An Olympic National Park ranger captured the above video of a bobcat fishing for salmon — taking the Internet cat video sensation in a whole new direction. The ranger and video were featured by The News Tribune, our sister paper in Tacoma, Wash.
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Here’s the full story from Craig Sailor:
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An Olympic National Park ranger had a close encounter with a bobcat after both of them went looking for spawning salmon last week.
And she has the video to prove it.
Ranger Lee Snook is an admitted pencil pusher. As chief of interpretation and education at the park she oversees staff and manages visitor centers, among other duties.
The Port Angeles-based ranger was visiting new staff at the Hoh Rain Forest Visitor Center on Dec. 5 when she decided to take a break from meetings.
“I wanted to get pictures of the snow and salmon,” Snook said. “I’m brand new to the park and I’ve never seen that.”
Snook started her job in June. The 18 year NPS veteran has worked at Mount Rainier National Park and many others through the years.
“I’ve been all around the county with the park service.”
Armed only with a camera phone, she took a walk on the Spruce Nature Trail. She paused at a bridge.
“I was looking for fish and something caught my eye,” Snook recalled. “It was a bobcat staring at me from across the river.”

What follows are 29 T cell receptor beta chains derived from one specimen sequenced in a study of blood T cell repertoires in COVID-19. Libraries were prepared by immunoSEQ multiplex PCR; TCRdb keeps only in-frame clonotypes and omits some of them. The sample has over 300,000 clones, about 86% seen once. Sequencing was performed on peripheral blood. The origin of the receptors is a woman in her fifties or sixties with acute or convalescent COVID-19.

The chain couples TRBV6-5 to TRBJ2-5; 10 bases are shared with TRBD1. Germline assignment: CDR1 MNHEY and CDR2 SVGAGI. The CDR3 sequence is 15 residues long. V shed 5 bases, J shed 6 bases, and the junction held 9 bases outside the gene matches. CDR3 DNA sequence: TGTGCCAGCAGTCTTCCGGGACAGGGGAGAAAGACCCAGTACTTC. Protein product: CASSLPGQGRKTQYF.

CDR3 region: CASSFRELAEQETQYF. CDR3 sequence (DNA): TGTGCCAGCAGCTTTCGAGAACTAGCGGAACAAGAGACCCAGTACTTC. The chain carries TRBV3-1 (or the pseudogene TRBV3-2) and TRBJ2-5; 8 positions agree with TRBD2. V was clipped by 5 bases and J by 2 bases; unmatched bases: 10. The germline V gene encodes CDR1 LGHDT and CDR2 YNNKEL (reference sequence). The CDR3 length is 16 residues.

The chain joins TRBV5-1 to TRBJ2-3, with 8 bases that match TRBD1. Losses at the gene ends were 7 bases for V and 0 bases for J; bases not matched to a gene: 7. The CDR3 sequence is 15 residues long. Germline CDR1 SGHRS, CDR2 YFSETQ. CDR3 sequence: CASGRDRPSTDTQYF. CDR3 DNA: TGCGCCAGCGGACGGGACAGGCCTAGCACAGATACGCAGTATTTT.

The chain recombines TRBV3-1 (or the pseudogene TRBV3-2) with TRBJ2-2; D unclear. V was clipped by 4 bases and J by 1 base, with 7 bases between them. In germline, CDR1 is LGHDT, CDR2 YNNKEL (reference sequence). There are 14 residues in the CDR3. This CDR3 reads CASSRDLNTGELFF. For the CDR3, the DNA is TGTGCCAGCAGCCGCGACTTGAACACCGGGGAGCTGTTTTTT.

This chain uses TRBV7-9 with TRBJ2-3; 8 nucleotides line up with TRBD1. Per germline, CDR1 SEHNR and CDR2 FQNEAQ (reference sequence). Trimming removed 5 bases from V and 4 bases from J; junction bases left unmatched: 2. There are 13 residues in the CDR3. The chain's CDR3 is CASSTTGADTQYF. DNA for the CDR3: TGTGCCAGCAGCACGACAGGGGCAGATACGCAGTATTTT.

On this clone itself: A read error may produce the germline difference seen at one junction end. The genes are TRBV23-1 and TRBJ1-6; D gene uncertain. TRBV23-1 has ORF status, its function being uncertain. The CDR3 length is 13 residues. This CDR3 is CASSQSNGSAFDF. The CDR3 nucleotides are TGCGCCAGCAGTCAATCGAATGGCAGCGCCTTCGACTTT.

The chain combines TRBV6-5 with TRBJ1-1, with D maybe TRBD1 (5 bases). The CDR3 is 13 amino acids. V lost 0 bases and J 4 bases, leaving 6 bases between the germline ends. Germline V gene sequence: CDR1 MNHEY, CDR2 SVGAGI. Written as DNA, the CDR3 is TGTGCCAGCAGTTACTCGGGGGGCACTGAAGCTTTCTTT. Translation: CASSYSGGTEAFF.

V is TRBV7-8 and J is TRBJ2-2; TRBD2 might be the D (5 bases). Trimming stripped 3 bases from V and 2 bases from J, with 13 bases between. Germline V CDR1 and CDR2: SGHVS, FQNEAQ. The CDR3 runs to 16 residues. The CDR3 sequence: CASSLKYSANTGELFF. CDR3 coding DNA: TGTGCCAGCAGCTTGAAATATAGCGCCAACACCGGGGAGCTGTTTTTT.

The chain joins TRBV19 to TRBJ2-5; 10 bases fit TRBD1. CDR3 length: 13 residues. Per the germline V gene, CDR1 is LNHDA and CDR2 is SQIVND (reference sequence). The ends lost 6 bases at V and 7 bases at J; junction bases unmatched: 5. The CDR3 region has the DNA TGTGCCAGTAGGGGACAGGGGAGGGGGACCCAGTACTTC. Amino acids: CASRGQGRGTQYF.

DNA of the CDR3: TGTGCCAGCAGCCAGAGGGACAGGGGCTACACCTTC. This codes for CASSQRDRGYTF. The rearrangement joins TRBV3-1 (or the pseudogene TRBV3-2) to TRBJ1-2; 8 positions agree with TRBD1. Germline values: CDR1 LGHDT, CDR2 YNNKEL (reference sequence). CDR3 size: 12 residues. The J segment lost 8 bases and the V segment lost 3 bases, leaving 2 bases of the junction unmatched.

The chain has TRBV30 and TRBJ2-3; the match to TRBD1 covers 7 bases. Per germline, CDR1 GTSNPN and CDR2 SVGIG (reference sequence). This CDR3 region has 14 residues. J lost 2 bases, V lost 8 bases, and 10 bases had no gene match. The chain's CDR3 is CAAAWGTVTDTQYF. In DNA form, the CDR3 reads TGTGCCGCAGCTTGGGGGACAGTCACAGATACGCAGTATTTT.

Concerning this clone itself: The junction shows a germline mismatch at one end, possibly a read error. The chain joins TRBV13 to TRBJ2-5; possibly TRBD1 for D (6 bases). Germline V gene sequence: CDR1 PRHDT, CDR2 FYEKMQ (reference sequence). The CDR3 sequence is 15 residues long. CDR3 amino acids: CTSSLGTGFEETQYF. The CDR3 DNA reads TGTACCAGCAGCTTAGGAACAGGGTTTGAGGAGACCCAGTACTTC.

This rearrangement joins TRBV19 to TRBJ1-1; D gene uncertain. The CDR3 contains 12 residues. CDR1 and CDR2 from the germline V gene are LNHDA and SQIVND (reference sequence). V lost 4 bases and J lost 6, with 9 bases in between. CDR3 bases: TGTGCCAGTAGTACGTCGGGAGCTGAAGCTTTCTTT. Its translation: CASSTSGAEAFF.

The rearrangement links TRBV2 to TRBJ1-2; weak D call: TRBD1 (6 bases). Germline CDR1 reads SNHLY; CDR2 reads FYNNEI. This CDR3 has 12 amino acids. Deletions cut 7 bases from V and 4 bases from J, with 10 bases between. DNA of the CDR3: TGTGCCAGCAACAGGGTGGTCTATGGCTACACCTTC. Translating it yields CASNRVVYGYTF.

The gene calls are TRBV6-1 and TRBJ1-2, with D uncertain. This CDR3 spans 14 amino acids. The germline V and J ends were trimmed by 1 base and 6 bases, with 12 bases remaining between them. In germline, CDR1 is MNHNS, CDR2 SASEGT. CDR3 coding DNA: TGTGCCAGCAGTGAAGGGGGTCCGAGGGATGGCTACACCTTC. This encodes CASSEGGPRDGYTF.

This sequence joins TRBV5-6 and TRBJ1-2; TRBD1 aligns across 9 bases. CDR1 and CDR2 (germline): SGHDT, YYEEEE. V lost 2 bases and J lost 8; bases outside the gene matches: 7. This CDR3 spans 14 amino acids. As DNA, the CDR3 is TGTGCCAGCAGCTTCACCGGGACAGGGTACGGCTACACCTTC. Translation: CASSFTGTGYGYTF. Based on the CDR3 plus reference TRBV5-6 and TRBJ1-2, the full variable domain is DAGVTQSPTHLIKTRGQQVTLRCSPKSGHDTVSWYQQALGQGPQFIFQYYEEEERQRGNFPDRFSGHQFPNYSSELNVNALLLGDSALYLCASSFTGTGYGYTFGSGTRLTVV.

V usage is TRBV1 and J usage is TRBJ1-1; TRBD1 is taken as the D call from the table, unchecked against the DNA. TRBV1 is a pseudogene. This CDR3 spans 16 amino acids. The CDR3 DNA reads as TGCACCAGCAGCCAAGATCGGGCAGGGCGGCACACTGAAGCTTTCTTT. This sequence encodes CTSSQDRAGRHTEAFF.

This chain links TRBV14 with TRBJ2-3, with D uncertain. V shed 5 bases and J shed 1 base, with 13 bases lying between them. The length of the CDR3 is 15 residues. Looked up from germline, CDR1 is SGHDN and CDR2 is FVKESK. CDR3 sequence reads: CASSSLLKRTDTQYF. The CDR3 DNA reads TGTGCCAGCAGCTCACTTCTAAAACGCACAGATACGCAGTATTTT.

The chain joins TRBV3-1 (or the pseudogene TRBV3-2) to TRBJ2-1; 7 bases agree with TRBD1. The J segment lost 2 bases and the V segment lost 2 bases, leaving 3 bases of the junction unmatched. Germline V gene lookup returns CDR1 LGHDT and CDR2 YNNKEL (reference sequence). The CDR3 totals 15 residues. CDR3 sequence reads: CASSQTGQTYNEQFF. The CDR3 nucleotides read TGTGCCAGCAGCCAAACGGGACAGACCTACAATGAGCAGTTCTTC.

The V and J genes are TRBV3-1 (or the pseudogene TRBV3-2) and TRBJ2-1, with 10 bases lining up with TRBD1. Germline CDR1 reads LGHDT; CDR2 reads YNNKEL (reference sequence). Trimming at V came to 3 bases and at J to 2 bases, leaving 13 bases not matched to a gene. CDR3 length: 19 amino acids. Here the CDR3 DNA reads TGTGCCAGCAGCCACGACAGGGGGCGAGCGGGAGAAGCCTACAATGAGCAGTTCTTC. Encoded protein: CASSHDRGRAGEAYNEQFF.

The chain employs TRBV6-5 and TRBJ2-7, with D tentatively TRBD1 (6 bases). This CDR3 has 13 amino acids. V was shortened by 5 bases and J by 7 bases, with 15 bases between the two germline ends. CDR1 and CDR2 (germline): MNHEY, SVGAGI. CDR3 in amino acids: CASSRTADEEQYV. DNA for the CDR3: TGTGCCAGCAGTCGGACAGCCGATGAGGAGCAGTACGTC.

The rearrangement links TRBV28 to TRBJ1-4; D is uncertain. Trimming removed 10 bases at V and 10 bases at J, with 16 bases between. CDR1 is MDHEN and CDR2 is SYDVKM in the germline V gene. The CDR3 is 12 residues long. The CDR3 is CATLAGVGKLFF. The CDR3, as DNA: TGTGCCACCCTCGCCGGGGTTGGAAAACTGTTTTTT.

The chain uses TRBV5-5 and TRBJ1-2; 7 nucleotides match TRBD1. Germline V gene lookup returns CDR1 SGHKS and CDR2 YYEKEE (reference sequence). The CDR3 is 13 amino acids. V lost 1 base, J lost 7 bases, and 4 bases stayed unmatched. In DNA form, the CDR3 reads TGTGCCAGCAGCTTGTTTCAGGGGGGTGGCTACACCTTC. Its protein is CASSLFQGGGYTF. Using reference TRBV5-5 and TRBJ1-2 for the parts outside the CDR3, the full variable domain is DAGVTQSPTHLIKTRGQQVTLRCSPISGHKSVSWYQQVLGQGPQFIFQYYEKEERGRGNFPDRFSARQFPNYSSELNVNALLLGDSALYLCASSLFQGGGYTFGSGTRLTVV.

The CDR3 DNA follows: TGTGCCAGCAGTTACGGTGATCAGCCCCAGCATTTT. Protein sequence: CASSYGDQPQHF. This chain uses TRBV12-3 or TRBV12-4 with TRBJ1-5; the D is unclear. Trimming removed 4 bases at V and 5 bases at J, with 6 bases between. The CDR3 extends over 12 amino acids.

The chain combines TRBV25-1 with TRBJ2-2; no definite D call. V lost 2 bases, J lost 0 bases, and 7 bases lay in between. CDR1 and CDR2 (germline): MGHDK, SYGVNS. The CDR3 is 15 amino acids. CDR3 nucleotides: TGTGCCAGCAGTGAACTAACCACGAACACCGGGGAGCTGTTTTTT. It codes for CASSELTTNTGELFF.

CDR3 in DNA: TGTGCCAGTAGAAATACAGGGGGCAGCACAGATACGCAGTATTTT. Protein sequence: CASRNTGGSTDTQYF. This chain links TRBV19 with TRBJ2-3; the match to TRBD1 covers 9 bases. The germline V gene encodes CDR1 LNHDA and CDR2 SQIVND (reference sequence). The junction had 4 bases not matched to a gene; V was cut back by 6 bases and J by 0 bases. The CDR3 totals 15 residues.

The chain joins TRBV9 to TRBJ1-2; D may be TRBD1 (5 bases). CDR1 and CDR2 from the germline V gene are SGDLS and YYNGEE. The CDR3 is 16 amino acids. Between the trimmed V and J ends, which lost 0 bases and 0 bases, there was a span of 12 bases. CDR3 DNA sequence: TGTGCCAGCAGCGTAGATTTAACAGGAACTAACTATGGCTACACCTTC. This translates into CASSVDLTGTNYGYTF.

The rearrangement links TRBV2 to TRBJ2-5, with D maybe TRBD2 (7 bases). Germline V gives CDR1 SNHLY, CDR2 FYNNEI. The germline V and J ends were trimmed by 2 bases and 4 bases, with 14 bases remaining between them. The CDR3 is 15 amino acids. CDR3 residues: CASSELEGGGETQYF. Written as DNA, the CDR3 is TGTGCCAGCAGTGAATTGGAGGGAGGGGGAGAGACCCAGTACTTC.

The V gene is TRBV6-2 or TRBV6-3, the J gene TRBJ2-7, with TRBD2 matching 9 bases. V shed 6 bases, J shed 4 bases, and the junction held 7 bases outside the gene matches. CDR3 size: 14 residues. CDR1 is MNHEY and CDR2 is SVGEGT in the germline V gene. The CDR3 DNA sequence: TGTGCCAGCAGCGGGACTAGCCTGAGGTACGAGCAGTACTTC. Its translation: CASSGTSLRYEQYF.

After a moment of inspection, the bobcat returned to the fish.
“She was there for the same reason as I was,” Snook said.
The ranger shot video of the cat perched on a log, tracking a sockeye salmon in the creek, wrestling with the fish and finally carrying it away.
“It’s as big as she is,” Snook said of fish and cat.
She figures she watched the cat for 30 minutes. The cat didn’t seem to mind.
“I wasn’t being aggressive. I just stood there and watched,” she said.
The rangers who work at Hoh were aware of the bobcat but had only seen glimpses of the normally shy cat.
“They were just in awe,” Snook said of her colleagues. “I was told just how lucky I was to have gotten that.”
Snook said the offseason is a great time to visit the park. Fewer people means seldom-seen animals are more likely to be out.
“Take a minute to slow down, take a look around. You never know what you’re going to find,” she said.
After posting on the park’s Facebook page, the video has had more than 2 million views.